Girls and women are at continued serious risk of losing their basic human rights and freedom since the Taliban established a new government in Afghanistan in 2021.
According to an August 2022 report from Save the Children, published a year on from the Taliban taking control of the country, 46% of girls say they are not attending school in comparison with 20% of boys.
The ongoing economic and humanitarian crisis in Afghanistan means many families are resorting to child, early and forced marriage as a means to support themselves. The report highlights that more than 1 in 20 girls had been asked to marry in order to support their family. The main drivers of this increased risk of child marriage are poverty and loss of livelihood and reduced options for girls who can no longer go to school.
If you are affected by the ongoing crisis, or feeling anxious or helpless watching the news about the country, you are not alone.
When the Taliban last ruled the country, between 1996 and 2001, they enforced strict rules which banned girls and women from going to school, having a job, or travelling without a male escort.
Though Taliban spokespeople initially said their new regime would allow girls and women to work and study within the framework of Sharia law, they gave little detail about what this will mean in practice. Reports from 2021 also showed that parents were forced to remove their daughters from school in reclaimed Taliban areas, while teachers were harassed just for allowing girls in their classes.
Here are three simple but powerful things you can do to support girls and women in Afghanistan:
- Be an advocate for refugees in your community. Challenge friends, family and colleagues who have anti-refugee points of view. Thousands across the country are at serious risk of reprisals from the Taliban for speaking and acting freely as citizens over the past 20 years. This includes women human rights defenders, academics, journalists and those who have aided the US and allies in peace-building efforts. There are very few opportunities to escape Afghanistan or seek asylum. Help others to understand this and why emergency measures must be taken.
- Write to your local government representative about your concerns for the rights of Afghan girls and women. Ask your government to be inclusive and welcoming to those fleeing the country. This may include expanding the list of refugees eligible for resettlement in your country. It could also involve removing the barriers that refugees face in securing visas, flights, and financial support. You can ask your government to stop any forced returns of Afghan asylum seekers to Afghanistan during this dangerous and uncertain time.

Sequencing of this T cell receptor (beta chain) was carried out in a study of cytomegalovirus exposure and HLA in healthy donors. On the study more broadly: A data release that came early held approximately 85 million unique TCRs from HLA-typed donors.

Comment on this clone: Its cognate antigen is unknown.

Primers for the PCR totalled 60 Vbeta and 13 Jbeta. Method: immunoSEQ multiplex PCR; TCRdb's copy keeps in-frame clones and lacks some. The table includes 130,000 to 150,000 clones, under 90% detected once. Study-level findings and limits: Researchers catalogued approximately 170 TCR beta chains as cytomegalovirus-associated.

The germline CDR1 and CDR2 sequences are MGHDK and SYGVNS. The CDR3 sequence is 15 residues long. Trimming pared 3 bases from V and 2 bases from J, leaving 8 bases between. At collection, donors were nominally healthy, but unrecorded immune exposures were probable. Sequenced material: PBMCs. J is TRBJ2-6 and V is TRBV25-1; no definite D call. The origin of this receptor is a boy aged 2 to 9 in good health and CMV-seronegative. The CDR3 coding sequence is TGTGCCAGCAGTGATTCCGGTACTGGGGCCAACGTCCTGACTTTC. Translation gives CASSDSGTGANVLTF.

- Donate to organisations who are supporting girls and women during this crisis. Funds are urgently needed to protect Afghan people and ensure their safety.
If you are able, you could offer a one-off or regular donation to organisations working to support the rights of girls and women. Here are some organisations working directly with girls and women in Afghanistan:
Women for Afghan Women (WAW) is a grassroots civil society organisation dedicated to protecting and promoting the rights of disenfranchised Afghan women and girls in Afghanistan and New York. You can answer their urgent appeal by donating here.
Madre is a global women’s rights organisation providing long-term support to women -led groups that are impacted by war and disaster in inaccessible areas. They are calling for funds to facilitate an urgent underground escape and support network in Afghanistan. Donate here.
International Rescue Committee (IRC) helps people whose lives have been upended by war, conflict and natural disasters around the world. They have been responding in Afghanistan since 1988. IRC are appealing for funding to help them continue to deliver aid to support children and families in Afghanistan. You can help them continue their work by donating here.
The United Nations Children’s Fund (UNICEF) works to promote and protect the rights of children and women in Afghanistan and have a presence in every region. So far, the Taliban have allowed UNICEF to remain and there is hope that they will be allowed to set up schools which girls can also attend. Donate here.
The Women’s Peace & Humanitarian Fund (WPHF) is an innovative partnership empowering local women to be a force for crisis response and lasting peace. They galvanise support from across the globe to support the efforts of women working on the frontlines of the world’s most intractable conflicts. WPHF are supporting local women’s organisations in Afghanistan to sustain their work on the front lines of conflict and crisis. Donate here.
Afghanaid is a humanitarian and development organisation, working with millions of deprived and excluded families in some of the poorest and most remote communities in Afghanistan. They build basic services, improve livelihoods, strengthen the rights of women and children, help communities protect against natural disasters and respond to humanitarian emergencies. Donate here.
Global Fund for Women are a leading funder of gender justice organisations and movements worldwide. They are funding gender justice groups in Afghanistan and are working to protect and relocate women human rights defenders who are in danger. Donate here.
Together, we can make a difference when we stand in solidarity with the Afghan people and support the rights of girls and women.
In the time it has taken to read this article 55 girls under the age of 18 have been married
Each year, 12 million girls are married before the age of 18
That is 23 girls every minute
Nearly 1 every 2 seconds